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Study abroad: what to know before you go

March 22, 2016 | By | One Comment

From landmarks and tourist spots to university rules and regulations, Sarah Doyle our Trinity College Dublin Ambassador gives us the lowdown on things to know before you head off on your study abroad adventure…

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Finding your way

The first thing you should do when learning about a new country is grab a map and get acquainted! Is Ireland much further north from your current location and will the weather be an issue? It’s an island, so you are always somewhat near the sea! It is useful to know a bit of geography so when new Irish friends tell you they are from Wexford or Cork you aren’t left scratching your head, though they will happily tell you where it is anyways. It will be useful to know where the main cities and sights, such as the Burren or Cliffs of Moher, are located and you can even begin planning what you want to see!

Of course there are many online resources available to you. But do you want to learn about aspects of Irish life from the Irish themselves? I have found Boards.ie to be a very useful resource as it provides online forums specific to many aspects of Ireland. You can find forums specific to many of the geographical regions, universities, hobbies, and of course the weather.

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Discovering your city

Of course there are many online guides, such as the common TripAdvisor and Yelp reviews. However, often you can easily find specific sites dedicated to your own city. For example, in Dublin I enjoy using Dublin Event Guide, Visit Dublin, and Lovin Dublin.

Additionally, Daft.ie is useful to gauge rental prices and information on accommodation, but don’t forget to view in person before securing anywhere to stay!

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Researching your university

  1. Read the Rules

If you are dedicating a significant amount of time and energy into going abroad you don’t want any big surprises when you go. Get to know how the administration works and who to contact if you find yourself needing help. In Trinity College Dublin the ‘rule book’ is referred to as the College Calendar and it is a great comprehensive resource for the students, it even contains the academic year calendar. Perhaps reading the lengthy calendar may not interest you if you are only staying for a semester, however I would highly recommend it and it is an essential read if staying for a while at your university!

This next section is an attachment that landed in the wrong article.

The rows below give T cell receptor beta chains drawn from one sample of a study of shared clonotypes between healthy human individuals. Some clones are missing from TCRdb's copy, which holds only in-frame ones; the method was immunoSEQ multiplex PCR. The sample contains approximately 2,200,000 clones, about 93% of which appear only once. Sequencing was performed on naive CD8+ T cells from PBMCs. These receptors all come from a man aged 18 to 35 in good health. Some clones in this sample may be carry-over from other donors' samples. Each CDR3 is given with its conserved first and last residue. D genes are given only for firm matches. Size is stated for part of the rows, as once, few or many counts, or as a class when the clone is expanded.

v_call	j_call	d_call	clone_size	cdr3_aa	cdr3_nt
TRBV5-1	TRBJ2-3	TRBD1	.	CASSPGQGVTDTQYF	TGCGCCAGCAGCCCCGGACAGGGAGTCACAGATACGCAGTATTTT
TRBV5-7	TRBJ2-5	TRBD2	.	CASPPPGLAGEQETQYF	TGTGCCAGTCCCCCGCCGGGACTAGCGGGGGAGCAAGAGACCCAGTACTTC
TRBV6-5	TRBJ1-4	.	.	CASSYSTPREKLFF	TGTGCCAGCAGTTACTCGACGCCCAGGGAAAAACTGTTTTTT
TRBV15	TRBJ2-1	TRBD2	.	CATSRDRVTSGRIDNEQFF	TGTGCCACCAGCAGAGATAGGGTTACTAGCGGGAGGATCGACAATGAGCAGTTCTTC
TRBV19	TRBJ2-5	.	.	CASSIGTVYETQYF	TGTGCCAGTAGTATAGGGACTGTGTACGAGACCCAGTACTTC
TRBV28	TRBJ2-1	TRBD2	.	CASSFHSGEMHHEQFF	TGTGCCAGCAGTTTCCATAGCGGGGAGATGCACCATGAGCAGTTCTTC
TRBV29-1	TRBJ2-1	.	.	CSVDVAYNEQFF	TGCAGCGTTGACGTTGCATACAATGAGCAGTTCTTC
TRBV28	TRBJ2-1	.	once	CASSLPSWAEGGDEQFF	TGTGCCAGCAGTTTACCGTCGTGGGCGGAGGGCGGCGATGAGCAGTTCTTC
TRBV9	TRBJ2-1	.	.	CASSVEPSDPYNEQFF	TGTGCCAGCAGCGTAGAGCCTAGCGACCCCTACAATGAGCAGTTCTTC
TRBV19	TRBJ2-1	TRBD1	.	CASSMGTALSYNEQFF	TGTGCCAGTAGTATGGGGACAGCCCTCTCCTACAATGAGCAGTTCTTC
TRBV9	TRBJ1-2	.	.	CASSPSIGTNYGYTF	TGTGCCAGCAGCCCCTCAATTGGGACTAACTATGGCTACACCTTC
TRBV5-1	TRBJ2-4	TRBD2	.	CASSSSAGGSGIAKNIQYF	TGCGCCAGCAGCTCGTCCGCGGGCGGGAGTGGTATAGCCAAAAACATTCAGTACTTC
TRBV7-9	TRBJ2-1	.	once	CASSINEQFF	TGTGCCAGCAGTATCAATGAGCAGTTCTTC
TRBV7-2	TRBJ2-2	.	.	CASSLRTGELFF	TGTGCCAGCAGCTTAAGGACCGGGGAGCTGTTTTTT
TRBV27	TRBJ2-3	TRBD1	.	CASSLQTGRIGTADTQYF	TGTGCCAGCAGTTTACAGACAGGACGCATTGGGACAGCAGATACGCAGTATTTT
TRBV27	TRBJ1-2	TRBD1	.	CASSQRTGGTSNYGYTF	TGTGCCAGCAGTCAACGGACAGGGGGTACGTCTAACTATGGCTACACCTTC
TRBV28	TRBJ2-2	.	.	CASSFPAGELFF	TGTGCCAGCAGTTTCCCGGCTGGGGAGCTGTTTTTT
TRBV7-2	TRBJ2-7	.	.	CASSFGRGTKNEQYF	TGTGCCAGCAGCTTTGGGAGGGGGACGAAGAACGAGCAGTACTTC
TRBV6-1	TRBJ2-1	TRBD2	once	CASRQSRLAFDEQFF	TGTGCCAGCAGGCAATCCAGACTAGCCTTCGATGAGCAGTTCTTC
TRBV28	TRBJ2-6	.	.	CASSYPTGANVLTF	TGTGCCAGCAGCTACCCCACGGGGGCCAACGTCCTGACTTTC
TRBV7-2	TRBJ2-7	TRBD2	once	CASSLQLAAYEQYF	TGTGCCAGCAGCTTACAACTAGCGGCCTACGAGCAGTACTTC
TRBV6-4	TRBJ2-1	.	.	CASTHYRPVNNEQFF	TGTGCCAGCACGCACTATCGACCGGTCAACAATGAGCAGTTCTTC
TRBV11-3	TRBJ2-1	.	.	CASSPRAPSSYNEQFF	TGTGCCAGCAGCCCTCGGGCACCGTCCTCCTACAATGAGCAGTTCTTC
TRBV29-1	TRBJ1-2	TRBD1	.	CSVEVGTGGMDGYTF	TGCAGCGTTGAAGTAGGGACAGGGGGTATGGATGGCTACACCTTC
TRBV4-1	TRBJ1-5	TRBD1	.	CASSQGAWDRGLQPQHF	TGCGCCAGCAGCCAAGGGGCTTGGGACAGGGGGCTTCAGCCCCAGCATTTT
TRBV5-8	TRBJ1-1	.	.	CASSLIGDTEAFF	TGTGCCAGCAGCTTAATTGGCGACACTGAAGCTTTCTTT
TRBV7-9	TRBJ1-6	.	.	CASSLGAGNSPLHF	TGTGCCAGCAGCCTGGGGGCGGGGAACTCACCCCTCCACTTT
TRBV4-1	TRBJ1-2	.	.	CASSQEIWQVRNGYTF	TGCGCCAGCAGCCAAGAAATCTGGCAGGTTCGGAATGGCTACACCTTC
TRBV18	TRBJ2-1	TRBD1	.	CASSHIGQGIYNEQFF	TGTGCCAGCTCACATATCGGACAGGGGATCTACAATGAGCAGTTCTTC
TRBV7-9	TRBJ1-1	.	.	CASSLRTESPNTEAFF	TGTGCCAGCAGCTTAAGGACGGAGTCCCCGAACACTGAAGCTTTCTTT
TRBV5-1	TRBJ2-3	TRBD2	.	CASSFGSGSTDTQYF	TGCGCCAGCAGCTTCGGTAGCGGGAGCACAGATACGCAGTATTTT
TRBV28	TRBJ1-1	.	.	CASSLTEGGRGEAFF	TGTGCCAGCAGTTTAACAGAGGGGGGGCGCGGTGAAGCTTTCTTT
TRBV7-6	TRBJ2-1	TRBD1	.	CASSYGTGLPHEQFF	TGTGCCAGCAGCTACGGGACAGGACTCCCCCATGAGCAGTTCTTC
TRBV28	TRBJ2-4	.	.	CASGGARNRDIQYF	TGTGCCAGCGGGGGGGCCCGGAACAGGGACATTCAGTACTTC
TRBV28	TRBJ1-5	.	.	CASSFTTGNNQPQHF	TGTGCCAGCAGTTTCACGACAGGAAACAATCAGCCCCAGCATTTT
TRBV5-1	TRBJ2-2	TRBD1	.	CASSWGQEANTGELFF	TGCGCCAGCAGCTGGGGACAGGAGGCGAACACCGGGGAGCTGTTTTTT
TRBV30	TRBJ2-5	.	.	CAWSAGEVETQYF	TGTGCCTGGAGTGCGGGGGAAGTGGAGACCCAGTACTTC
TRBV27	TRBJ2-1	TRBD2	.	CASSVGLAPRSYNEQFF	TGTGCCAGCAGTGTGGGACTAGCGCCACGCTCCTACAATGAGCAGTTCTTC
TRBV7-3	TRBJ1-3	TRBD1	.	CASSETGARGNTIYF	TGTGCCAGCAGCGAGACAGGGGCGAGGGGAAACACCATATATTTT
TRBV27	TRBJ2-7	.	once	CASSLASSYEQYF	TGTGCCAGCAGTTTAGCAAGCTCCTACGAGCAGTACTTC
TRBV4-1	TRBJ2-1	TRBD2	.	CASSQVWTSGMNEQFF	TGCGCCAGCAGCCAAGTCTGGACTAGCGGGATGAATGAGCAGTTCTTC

1. Know your course inside out

Similar to knowing the university lay of the land, it also helps to know as much as possible about your course. Do your homework and due diligence! Are there any mandatory modules, module perquisites, or study abroad options? Basic overviews of most courses are available online and there may be ‘Open Day’ material posted for prospective students. If there is a course handbook online read it, it will tell you all the regulations and proceedings regarding your course. If you are here for your whole degree then it is useful to read up on final year modules and have an idea which ones you want to take as there may be perquisites that you have to fulfil in the first few years of study. Another resource that may be available is past exam papers, great for revision when you are enrolled but also useful for getting an idea of the material on the course. If you have any questions or need further resources regarding a course then feel free to ask!

  1. Keep up with the news

The obvious place one may see university specific news and events is on the homepage of any university website. Want to know about more student events and what is on current students’ minds? Find the university student newspaper. In Trinity College Dublin the main publication is the University Times, and there is also Trinity News. It is also useful to find the your university’s ‘Students’ Union’ on Facebook, Twitter, etc.

Finally, you can trawl through the great student ambassador blogs now that you have found this great resource packed with practical information from those who have gone before you and chosen to study in Ireland. Questions? Leave me a comment below or visit the Education in Ireland website.

Comments

  1. Very useful article. Very interesting to read this article. I would like to thank you for the efforts you had made for writing this awesome article.

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